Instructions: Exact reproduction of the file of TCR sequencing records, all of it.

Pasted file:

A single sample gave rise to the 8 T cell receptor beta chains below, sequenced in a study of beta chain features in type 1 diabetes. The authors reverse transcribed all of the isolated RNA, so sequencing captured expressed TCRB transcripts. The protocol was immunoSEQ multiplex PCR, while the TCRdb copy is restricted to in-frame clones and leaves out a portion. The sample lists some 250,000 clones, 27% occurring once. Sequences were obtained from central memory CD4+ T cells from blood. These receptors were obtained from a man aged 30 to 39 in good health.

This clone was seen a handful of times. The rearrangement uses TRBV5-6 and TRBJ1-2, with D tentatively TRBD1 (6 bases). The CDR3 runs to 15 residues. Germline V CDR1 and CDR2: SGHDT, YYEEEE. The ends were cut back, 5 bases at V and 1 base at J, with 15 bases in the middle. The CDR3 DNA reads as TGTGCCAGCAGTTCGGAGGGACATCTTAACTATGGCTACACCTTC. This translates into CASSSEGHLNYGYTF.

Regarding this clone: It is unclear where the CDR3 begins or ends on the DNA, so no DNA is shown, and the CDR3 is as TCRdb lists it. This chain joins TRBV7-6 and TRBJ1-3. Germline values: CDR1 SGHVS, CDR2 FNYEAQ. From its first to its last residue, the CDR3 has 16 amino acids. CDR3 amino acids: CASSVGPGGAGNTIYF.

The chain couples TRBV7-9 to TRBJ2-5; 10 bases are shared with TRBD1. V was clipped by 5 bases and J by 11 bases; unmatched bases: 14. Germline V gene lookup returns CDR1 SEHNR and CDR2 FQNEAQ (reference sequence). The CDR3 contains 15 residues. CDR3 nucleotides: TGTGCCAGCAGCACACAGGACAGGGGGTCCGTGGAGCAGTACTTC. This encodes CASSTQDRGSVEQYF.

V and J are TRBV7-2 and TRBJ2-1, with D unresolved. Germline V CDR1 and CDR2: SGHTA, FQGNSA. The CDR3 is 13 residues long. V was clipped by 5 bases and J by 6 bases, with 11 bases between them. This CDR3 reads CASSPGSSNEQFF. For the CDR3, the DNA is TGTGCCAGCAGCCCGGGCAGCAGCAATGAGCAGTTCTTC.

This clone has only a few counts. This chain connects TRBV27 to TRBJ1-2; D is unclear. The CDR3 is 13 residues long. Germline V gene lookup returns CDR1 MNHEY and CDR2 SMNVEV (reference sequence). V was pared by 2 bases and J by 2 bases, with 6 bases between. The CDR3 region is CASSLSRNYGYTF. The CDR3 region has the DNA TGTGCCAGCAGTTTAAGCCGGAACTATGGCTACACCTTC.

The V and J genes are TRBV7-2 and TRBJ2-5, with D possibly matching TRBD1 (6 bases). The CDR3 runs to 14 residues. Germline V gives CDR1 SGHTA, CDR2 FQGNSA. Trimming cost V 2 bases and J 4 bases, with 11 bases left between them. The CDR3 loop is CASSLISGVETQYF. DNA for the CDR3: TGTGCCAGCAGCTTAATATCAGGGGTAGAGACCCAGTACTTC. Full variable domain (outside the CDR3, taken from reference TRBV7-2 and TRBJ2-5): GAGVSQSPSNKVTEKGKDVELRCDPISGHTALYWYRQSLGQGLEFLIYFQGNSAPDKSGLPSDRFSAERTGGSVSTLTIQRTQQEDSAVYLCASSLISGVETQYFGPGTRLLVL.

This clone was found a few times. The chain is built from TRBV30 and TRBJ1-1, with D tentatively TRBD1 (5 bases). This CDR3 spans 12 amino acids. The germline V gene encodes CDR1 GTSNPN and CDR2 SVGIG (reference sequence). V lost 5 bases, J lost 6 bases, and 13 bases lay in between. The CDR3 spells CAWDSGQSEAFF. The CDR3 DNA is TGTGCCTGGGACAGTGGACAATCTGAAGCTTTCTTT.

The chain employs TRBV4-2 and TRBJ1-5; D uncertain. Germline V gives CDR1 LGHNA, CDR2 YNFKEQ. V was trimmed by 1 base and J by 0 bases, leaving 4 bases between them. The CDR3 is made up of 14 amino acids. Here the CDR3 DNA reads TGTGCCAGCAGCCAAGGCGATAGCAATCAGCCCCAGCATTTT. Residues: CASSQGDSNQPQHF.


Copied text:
A single sample gave rise to the 8 T cell receptor beta chains below, sequenced in a study of beta chain features in type 1 diabetes. The authors reverse transcribed all of the isolated RNA, so sequencing captured expressed TCRB transcripts. The protocol was immunoSEQ multiplex PCR, while the TCRdb copy is restricted to in-frame clones and leaves out a portion. The sample lists some 250,000 clones, 27% occurring once. Sequences were obtained from central memory CD4+ T cells from blood. These receptors were obtained from a man aged 30 to 39 in good health.

This clone was seen a handful of times. The rearrangement uses TRBV5-6 and TRBJ1-2, with D tentatively TRBD1 (6 bases). The CDR3 runs to 15 residues. Germline V CDR1 and CDR2: SGHDT, YYEEEE. The ends were cut back, 5 bases at V and 1 base at J, with 15 bases in the middle. The CDR3 DNA reads as TGTGCCAGCAGTTCGGAGGGACATCTTAACTATGGCTACACCTTC. This translates into CASSSEGHLNYGYTF.

Regarding this clone: It is unclear where the CDR3 begins or ends on the DNA, so no DNA is shown, and the CDR3 is as TCRdb lists it. This chain joins TRBV7-6 and TRBJ1-3. Germline values: CDR1 SGHVS, CDR2 FNYEAQ. From its first to its last residue, the CDR3 has 16 amino acids. CDR3 amino acids: CASSVGPGGAGNTIYF.

The chain couples TRBV7-9 to TRBJ2-5; 10 bases are shared with TRBD1. V was clipped by 5 bases and J by 11 bases; unmatched bases: 14. Germline V gene lookup returns CDR1 SEHNR and CDR2 FQNEAQ (reference sequence). The CDR3 contains 15 residues. CDR3 nucleotides: TGTGCCAGCAGCACACAGGACAGGGGGTCCGTGGAGCAGTACTTC. This encodes CASSTQDRGSVEQYF.

V and J are TRBV7-2 and TRBJ2-1, with D unresolved. Germline V CDR1 and CDR2: SGHTA, FQGNSA. The CDR3 is 13 residues long. V was clipped by 5 bases and J by 6 bases, with 11 bases between them. This CDR3 reads CASSPGSSNEQFF. For the CDR3, the DNA is TGTGCCAGCAGCCCGGGCAGCAGCAATGAGCAGTTCTTC.

This clone has only a few counts. This chain connects TRBV27 to TRBJ1-2; D is unclear. The CDR3 is 13 residues long. Germline V gene lookup returns CDR1 MNHEY and CDR2 SMNVEV (reference sequence). V was pared by 2 bases and J by 2 bases, with 6 bases between. The CDR3 region is CASSLSRNYGYTF. The CDR3 region has the DNA TGTGCCAGCAGTTTAAGCCGGAACTATGGCTACACCTTC.

The V and J genes are TRBV7-2 and TRBJ2-5, with D possibly matching TRBD1 (6 bases). The CDR3 runs to 14 residues. Germline V gives CDR1 SGHTA, CDR2 FQGNSA. Trimming cost V 2 bases and J 4 bases, with 11 bases left between them. The CDR3 loop is CASSLISGVETQYF. DNA for the CDR3: TGTGCCAGCAGCTTAATATCAGGGGTAGAGACCCAGTACTTC. Full variable domain (outside the CDR3, taken from reference TRBV7-2 and TRBJ2-5): GAGVSQSPSNKVTEKGKDVELRCDPISGHTALYWYRQSLGQGLEFLIYFQGNSAPDKSGLPSDRFSAERTGGSVSTLTIQRTQQEDSAVYLCASSLISGVETQYFGPGTRLLVL.

This clone was found a few times. The chain is built from TRBV30 and TRBJ1-1, with D tentatively TRBD1 (5 bases). This CDR3 spans 12 amino acids. The germline V gene encodes CDR1 GTSNPN and CDR2 SVGIG (reference sequence). V lost 5 bases, J lost 6 bases, and 13 bases lay in between. The CDR3 spells CAWDSGQSEAFF. The CDR3 DNA is TGTGCCTGGGACAGTGGACAATCTGAAGCTTTCTTT.

The chain employs TRBV4-2 and TRBJ1-5; D uncertain. Germline V gives CDR1 LGHNA, CDR2 YNFKEQ. V was trimmed by 1 base and J by 0 bases, leaving 4 bases between them. The CDR3 is made up of 14 amino acids. Here the CDR3 DNA reads TGTGCCAGCAGCCAAGGCGATAGCAATCAGCCCCAGCATTTT. Residues: CASSQGDSNQPQHF.